For a little while earlier this year, I was telling people that I needed a vacation from my life. There's work which is always going to be a challenge (they don't call it "work" for nothing!) and then the multitude of personal responsibilities (fitness, friends, family, cleaning the house so we're not living in squalor) we want to balance against that. And, oh yeah, we occasionally want to have fun, too.
Now, don't get me wrong, some of the personal things are definitely fun! I love spending time with family; in fact, I'm probably one of few people who really enjoys spending time with her in-laws. And fitness is generally fun for me because I get to focus on a practice (Muay Thai) set to music which appeals to that geeky problem-solving little punk that lives inside my brain. I'm also fortunate that I've made friends at the gym so I can kill 2 birds with one stone there!
However, as you've probably surmised, these things do come at a cost — which ultimately makes them worth doing, but also sometimes hard. Family time can be flippin' impossible to schedule because schedules. And my training time is typically in the early morning which means a dedication to getting my ass out of bed at 5:25 in the morning and then being ready to leave the house exactly 20 minutes later.
I can go on and on about how hard it is sometimes to schedule with friends or even my husband, for that matter! I don't like to be busy for the sake of being busy but I definitely prioritize my workouts and some other activities (like drying my hair because that takes forever…) which means I have to plan my life around them. And I love that. Overall, I enjoy how I spend my time (except for any time spent mopping floors) and who I spend it with.
But, sometimes, I just need a break.
I was reading a couple of good articles recently about recovery and detachment which are more or less the same thing in my mind. We talk a lot about recovery in fitness. Your muscles need a certain amount of time apart from exercise in order to repair and get bigger and better. However, we don't spend enough time talking about recovery from the rest of the stressors in our day-to-day life.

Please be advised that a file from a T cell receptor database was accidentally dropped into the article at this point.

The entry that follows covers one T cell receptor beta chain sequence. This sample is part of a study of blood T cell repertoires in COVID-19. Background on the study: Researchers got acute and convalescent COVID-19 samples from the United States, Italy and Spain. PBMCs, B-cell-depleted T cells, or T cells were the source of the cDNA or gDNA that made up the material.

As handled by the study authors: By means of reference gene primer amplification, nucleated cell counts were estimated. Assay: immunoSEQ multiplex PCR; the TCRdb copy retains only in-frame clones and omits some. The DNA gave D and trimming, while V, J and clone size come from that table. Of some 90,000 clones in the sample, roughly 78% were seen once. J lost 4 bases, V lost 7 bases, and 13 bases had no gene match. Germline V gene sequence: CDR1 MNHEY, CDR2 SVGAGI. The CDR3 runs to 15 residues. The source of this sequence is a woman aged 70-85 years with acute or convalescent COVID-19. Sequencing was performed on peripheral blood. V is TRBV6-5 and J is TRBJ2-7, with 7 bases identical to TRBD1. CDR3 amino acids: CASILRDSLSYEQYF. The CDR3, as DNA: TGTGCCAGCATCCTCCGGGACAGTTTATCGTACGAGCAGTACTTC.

Sometimes, I need a little alone time; we all do. I joke that when my husband is away I get the TV to myself. And yes, sometimes that means I watch reality TV, HBO or CSPAN — don't judge me — and I revel in that! But, in truth, he and I are both really fiercely independent people. I would feel like a caged animal if I didn't get a smidge of time apart every now and then; I know he'd feel the same. Right now, I'm on the west coast for a business trip. While I'm bummed he won't be able to enjoy the sight-seeing I'm going to tack on to the end of the trip, I'm okay with having a little bit of time apart. What is that old saying? Absence makes the heart grow fonder? I'm already very fond of my husband but being away does help me not take how wonderful of a person he is for granted.
And I think part of having a little me time is also not having to make too many major decisions or really think about anyone else in my decision making. I do worry about making the wrong decision (I have a little bit of FOMO — fear of missing out) but ultimately at least that's only bugging me and not anyone else. Sometimes I think I get decision-making-fatigue which inevitably leads to indecision in GrubHub restaurant selection. "What do YOU want for dinner?" is a phrase that is heard ad nauseum in our household.
I tend to be a planner — I generally like to plan trips and host folks — but over the past couple of months I've been so over it. Perhaps that has something to do with the frustrations of house-hunting, but I digress. That said, I'm hoping this little respite (from day-to-day work and responsibilities) renews my energy so I can focus on some of the stuff I need to plan for the rest of the year. Assuming Florida doesn't get obliterated by another hurricane any time soon, I'd like to head out to visit my niece and nephew (who are little and adorable) down there for the holiday season. And, between now and then, there's some northeast to explore with some plans forming around visiting DC, Philly and New Jersey.
That said, I think figuring out a way to detach more regularly is going to ultimately be a good thing and I need to find a way to do that without feeling guilty. Maybe we should call it mindful procrastination? For instance, when I spend an hour Pinterest-ing rain coat ideas, that's me-time detaching, right? I'm definitely not totally delaying picking where we are going to eat…